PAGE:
Back in August, our pediatrician asked me how many ounces of milk the girls were drinking daily. After a moment of calculating the sippy cups throughout the day, I came up with a number over 32 ounces. She politely asked me to lower the amount of whole milk they were drinking down to 24 ounces a day since whole milk is fortified with vitamin D. Excessive amounts of vitamin D can raise the level of iron in the blood and can be harmful. I agreed.
Well, we are still working on limiting their milk intake. I haven't been very diligent in making this happen. The last few months have been so stressful with the move and my jobs that I haven't been following doctor's orders. Unfortunately, my little duo love their milk. They could do a "Got Milk?" ad anytime of the day because they usually have a sippy cup in one hand and are getting into trouble with the other. I do mix water into the equation throughout the day, too, and they don't get to drink fruit juice or soda.
As a result of all the milk drinking has come two little ones who don't want to eat during meal times. I am not unwise to the fact that whole milk is the culprit. After all, whole milk is filled with a good source of protein and fat. One full sippy cup of that stuff and who really would want their dinner? I tried a little swig one time and oh my...I drink soy milk and skim milk if I have to drink cow's milk. That stuff may as well have been heavy cream to me...
Finally this week I decided that it was time to enroll my girls in twinmama's Milk Drinkers Anonymous (MDA) program. I am limiting their milk intake to around 24 ounces a day (3 or 4 - 6 ounce cups). The rest of the time they receive water as normal. The trick to it is they cannot have this milk at mealtime. If given a plate of food and a sippy cup of milk, they will down the milk and then pick at the food. Instead, the milk is staggered between meals and they are served water at mealtime. The only exception to this rule is they are allowed to have a cup or two of milk at breakfast along with their cereal and fruit. This is usually the only source of protein they have in the morning.
The first day there was a baby backlash. I started the day off with a 6 ounce cup of milk along with their breakfast. When they finished this cup, they were offered another cup of milk to drink. At lunchtime, they were given water. When I gave them their cups, they both immediately began drinking. As soon as they took a couple gulps, they realized what it was and sat it down. Peanut tried to hand the cup back to me giving me a look like, "I think you gave me the wrong cup, mom. Try again." Jelly Bean just got really ticked and tried to hand me the cup. When I refused to take either and walked away, sippy cups hit the floor. There were howls of disapproval and cries of frustration. I calmly got their food and laid it down before them. Some food was brushed away as they protested, but again, I calmly got my plate for lunch and my water and sat down at the table with them to eat.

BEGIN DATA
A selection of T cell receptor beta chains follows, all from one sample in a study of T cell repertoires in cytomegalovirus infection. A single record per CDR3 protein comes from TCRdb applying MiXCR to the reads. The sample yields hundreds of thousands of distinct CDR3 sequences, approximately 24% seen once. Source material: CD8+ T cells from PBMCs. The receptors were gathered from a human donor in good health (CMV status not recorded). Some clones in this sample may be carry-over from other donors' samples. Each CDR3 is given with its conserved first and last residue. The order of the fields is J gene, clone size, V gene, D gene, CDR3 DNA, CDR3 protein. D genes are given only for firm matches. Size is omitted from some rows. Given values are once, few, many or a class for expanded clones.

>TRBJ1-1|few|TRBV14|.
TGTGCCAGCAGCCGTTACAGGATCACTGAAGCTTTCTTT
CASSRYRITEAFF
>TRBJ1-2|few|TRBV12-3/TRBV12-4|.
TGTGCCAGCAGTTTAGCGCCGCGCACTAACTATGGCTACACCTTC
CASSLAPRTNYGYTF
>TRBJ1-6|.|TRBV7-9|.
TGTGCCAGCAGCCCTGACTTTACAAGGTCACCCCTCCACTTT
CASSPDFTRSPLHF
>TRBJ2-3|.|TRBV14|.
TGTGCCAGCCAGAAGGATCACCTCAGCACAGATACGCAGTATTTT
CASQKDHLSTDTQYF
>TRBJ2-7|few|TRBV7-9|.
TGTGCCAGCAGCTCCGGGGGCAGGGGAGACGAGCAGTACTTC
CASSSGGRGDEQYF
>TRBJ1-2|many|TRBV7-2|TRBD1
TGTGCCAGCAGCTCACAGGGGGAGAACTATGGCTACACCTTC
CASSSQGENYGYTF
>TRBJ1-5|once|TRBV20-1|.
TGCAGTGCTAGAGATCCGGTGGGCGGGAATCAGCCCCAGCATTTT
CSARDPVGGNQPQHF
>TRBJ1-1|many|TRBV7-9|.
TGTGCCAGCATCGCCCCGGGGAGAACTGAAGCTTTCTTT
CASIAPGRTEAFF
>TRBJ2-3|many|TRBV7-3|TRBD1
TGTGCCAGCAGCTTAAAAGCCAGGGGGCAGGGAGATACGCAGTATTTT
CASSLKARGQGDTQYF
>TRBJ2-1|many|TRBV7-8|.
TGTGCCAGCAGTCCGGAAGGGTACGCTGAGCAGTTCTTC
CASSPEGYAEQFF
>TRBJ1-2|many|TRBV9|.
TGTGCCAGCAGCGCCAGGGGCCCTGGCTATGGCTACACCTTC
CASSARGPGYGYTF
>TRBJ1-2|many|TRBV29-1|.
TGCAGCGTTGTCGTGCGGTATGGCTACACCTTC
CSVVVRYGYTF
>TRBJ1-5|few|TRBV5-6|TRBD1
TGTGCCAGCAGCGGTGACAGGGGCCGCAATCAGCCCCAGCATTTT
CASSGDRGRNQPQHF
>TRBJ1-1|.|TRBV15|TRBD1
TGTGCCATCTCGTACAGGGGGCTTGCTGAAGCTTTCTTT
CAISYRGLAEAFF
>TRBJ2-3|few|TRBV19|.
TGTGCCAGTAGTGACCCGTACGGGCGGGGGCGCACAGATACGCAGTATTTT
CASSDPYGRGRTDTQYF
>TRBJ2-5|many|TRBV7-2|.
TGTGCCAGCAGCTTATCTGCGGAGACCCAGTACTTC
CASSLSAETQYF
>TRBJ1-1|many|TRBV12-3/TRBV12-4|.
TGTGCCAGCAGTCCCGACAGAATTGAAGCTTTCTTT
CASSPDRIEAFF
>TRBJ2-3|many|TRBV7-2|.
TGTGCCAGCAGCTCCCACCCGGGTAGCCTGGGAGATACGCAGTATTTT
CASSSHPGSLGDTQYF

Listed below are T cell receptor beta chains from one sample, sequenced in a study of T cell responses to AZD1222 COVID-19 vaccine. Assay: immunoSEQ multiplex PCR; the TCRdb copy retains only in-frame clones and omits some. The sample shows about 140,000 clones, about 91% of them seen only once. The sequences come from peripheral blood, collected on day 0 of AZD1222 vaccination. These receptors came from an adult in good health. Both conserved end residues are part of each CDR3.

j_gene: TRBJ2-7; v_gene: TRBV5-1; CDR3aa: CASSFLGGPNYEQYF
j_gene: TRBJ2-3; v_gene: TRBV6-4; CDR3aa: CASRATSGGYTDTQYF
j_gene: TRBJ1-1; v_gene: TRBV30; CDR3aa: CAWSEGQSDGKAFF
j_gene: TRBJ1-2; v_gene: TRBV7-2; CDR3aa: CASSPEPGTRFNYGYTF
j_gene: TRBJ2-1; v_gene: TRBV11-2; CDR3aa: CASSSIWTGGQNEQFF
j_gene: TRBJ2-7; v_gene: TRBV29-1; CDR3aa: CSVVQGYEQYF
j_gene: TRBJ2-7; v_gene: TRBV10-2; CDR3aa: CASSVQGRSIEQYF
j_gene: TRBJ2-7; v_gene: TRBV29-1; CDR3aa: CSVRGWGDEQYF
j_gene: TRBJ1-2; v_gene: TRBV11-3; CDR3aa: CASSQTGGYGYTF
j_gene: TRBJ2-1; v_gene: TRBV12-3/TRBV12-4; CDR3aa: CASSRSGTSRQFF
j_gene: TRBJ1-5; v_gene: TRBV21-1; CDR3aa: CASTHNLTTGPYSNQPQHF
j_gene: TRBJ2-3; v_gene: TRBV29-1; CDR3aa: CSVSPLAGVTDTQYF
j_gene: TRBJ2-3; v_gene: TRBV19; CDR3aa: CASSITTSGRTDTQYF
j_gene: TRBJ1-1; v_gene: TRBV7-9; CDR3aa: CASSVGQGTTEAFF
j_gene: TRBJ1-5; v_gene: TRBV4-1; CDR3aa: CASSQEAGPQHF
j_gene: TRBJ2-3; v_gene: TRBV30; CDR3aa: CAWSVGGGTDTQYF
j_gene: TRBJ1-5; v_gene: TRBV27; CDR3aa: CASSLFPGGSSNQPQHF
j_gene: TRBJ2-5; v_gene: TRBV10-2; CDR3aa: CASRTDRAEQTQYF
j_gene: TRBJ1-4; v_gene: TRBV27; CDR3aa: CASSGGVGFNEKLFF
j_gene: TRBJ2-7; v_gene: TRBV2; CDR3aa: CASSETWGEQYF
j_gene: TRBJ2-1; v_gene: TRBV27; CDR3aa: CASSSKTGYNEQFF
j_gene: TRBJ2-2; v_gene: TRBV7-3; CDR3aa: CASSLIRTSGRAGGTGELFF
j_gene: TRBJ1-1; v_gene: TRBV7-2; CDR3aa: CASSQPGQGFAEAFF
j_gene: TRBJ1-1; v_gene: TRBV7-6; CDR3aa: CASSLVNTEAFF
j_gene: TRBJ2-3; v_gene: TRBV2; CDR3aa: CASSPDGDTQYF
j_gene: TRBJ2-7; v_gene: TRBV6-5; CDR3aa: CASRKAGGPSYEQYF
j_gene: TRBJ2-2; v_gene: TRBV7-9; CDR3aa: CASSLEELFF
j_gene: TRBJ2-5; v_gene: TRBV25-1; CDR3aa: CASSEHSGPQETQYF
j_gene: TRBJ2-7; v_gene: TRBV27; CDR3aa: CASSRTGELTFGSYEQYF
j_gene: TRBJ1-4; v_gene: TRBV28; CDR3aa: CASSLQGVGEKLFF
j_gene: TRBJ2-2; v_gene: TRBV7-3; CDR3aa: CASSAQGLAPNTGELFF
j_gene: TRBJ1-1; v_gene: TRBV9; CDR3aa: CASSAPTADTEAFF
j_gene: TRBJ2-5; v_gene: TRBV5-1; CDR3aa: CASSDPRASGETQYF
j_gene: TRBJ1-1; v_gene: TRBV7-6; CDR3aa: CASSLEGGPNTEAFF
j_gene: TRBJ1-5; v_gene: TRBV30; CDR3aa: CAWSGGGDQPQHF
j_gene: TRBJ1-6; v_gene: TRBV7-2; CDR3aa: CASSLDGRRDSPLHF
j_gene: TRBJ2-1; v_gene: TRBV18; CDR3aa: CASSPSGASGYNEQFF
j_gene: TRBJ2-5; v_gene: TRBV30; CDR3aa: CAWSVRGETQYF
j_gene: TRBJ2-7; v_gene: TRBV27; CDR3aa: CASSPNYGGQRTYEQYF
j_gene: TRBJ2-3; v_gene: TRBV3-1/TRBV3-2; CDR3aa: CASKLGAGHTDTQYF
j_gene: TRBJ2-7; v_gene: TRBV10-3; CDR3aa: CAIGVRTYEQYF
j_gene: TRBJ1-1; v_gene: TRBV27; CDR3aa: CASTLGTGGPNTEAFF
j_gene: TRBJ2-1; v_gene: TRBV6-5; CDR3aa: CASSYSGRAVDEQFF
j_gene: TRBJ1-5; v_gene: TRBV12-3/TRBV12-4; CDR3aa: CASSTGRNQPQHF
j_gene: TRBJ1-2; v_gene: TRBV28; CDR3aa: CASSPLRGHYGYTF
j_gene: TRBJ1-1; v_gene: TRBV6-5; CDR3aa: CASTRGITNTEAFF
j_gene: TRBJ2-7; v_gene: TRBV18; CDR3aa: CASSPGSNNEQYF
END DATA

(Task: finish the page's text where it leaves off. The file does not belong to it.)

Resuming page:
At some point when they realized that twinmama wasn't going to give in, they both started picking at their lunch. After a moment or two, I calmly got up and picked up their sippy cups and placed them back on their trays. They both ate their lunches and had some water. I couldn't believe it. Peanut was always a good eater until lately, but Jelly Bean is horrible about eating and for her to eat her entire meal was proof that their milk drinking habits were getting in the way of them having other important food.
After lunch, they typically play and then settle in for an afternoon nap. After their nap, I allowed them their third cup of milk along with a little snack. They chugged their milk down. Once they finished, they both handed me their cup and said, "More?" while doing the sign language for the word, too. Instead, I got them some water. Again, there was a revolt. Water cups hit the floor and babies flopped on the floor next to the cups sobbing. You would have thought that I was starving these children.
A little while later it was dinner time and we got to experience the lunch stand off all over again. Again, they threw fits over the tasteless liquid that was presented to them, but both girls did decent jobs eating their meals. After dinner, they can have a sippy cup of milk as long as it isn't too late. I stop giving them liquids an hour before bedtime to avoid leaky diapers.
It has been almost a week since I began their "treatment" program and both girls are eating better at meal time. They are getting a healthful and fulfilling amount of whole milk to supplement their diet, but it is not their entire diet. I blame myself for allowing the girls to have too much milk. It was just too easy when one of them would cry. I knew that a sippy cup of milk would calm a crabby baby and I used that method way more than necessary.
I have been thinking a lot about this and I am glad that I am changing this habit. Knowing myself, this is something that I need to do, too. I have often used food as a crutch for a bad day or a sad moment. Sweets are my weakness, but they are also my nemesis because I know they are not healthy for me. I turn to them when I can't seem to cope with something. I have made whole milk into the girls' crutch when they are sad and can't communicate to me what they need.
This has to stop. For all of us.
So, last week, I set out to make my girls' diets healthier. This next week, I need to do the same for me. Time to drop the crutch and find healthful ways to deal with the blues. I want my girls to be healthy and make good decisions so they live enjoyable, long lives.
And it would be good if I do the same so I can see it all happen.